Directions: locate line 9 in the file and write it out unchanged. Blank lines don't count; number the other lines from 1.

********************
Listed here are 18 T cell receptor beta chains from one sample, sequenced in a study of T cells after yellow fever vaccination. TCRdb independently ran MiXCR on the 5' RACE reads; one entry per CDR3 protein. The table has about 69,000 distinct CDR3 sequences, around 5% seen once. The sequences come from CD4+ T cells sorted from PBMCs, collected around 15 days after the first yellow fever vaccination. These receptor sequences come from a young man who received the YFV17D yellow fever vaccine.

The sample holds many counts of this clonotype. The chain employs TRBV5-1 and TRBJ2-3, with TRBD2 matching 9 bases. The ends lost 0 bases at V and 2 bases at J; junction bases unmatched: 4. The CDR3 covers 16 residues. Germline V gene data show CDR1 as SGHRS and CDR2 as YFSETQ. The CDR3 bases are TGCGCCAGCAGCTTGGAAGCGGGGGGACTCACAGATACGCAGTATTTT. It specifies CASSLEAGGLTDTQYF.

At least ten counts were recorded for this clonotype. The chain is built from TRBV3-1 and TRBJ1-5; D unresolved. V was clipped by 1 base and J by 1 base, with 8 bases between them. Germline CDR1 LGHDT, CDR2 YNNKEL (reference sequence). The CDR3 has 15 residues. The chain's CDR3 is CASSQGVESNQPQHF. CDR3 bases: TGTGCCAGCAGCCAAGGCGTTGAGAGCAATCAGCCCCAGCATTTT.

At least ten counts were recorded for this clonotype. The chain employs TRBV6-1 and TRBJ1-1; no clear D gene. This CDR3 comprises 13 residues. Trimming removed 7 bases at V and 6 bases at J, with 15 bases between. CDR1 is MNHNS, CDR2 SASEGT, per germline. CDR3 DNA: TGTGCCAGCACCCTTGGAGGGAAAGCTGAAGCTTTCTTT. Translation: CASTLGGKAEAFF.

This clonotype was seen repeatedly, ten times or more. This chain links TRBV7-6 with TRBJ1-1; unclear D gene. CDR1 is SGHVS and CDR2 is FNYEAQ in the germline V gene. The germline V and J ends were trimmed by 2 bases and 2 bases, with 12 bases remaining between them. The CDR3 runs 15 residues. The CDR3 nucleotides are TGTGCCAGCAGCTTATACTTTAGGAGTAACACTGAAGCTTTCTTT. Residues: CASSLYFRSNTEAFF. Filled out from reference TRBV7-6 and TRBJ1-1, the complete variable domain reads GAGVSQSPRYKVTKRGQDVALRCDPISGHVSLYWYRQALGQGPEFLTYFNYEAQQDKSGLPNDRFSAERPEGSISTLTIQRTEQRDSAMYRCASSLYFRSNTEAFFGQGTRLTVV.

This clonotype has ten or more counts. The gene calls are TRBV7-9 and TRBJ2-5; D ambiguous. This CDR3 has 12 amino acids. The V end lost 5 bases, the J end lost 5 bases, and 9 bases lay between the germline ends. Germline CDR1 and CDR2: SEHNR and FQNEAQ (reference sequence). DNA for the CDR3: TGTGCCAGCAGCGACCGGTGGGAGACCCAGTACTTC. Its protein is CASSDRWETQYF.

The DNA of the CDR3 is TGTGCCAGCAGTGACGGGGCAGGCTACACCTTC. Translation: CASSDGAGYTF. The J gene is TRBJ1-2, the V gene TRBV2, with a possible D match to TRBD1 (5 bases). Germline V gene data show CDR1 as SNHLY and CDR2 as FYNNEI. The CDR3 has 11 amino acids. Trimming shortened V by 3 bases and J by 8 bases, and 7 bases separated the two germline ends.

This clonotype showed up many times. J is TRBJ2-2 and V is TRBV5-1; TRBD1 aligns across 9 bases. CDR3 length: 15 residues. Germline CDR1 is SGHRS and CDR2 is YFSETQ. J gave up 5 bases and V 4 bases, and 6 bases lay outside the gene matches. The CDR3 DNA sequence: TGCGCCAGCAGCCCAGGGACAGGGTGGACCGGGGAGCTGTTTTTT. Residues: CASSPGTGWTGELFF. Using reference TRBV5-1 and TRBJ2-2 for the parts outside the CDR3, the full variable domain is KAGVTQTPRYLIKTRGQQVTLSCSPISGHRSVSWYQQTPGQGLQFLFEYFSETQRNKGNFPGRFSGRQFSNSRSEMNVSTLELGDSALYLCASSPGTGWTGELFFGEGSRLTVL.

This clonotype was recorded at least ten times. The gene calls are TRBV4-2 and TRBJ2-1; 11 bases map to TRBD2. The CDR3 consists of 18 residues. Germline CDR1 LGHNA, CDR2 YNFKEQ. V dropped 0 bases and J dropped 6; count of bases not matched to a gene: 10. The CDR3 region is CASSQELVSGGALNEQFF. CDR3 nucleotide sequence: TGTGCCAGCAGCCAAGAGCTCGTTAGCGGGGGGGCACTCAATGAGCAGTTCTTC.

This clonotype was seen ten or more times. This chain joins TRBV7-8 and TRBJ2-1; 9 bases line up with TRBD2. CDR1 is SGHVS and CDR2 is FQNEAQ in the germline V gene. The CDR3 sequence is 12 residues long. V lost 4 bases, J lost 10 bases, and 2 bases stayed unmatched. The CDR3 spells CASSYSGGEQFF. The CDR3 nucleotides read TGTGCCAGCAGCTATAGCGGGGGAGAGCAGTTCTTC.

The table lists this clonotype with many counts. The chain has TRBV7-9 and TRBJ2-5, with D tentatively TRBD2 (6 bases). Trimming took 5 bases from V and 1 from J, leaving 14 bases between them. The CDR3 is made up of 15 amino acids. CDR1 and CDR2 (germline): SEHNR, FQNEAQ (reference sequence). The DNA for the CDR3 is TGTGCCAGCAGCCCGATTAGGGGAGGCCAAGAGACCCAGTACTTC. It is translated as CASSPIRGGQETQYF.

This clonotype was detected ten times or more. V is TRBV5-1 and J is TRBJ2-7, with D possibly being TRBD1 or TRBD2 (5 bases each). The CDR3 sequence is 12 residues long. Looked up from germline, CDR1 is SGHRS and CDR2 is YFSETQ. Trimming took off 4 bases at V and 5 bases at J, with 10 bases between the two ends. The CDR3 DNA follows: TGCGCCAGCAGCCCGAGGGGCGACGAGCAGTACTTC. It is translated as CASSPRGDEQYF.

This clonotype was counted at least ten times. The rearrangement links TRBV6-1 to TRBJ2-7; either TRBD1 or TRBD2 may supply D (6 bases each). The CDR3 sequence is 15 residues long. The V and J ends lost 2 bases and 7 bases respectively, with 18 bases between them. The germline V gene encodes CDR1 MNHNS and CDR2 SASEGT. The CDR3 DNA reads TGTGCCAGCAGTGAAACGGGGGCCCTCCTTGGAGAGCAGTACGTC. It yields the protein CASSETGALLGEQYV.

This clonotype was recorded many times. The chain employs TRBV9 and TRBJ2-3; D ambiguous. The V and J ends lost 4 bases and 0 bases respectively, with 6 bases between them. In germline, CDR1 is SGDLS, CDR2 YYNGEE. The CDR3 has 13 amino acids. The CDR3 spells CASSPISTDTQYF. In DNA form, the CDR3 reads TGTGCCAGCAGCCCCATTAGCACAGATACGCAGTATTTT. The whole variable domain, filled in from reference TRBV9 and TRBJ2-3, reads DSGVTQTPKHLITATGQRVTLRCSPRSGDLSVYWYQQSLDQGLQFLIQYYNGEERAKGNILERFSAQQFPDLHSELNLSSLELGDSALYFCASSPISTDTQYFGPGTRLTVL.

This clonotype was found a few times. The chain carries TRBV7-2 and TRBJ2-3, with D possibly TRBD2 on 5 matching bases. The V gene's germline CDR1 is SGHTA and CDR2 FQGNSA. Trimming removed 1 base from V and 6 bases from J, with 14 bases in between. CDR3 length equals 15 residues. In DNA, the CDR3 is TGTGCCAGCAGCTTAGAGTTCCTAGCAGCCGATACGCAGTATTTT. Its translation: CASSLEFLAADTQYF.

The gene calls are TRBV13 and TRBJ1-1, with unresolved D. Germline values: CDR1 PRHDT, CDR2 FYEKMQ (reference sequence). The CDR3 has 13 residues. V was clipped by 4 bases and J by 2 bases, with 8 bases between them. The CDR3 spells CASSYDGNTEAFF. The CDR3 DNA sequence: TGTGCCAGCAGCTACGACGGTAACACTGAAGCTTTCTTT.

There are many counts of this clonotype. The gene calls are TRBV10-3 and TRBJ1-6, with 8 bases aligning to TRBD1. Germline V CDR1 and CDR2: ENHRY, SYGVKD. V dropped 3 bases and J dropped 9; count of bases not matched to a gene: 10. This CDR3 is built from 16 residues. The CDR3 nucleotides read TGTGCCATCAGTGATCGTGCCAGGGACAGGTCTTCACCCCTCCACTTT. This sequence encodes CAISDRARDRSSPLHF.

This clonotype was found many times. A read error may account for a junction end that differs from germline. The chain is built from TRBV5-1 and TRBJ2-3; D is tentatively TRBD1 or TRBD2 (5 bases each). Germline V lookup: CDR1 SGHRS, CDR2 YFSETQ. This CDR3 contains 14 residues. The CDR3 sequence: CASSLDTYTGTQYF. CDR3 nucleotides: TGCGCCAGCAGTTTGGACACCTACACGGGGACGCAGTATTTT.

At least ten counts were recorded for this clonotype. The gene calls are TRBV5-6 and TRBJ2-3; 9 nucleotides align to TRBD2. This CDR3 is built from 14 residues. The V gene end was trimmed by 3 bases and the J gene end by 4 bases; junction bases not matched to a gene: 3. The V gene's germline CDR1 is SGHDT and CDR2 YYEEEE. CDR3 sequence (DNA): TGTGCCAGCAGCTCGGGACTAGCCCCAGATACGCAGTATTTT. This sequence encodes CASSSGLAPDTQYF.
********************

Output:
This clonotype was recorded at least ten times. The gene calls are TRBV4-2 and TRBJ2-1; 11 bases map to TRBD2. The CDR3 consists of 18 residues. Germline CDR1 LGHNA, CDR2 YNFKEQ. V dropped 0 bases and J dropped 6; count of bases not matched to a gene: 10. The CDR3 region is CASSQELVSGGALNEQFF. CDR3 nucleotide sequence: TGTGCCAGCAGCCAAGAGCTCGTTAGCGGGGGGGCACTCAATGAGCAGTTCTTC.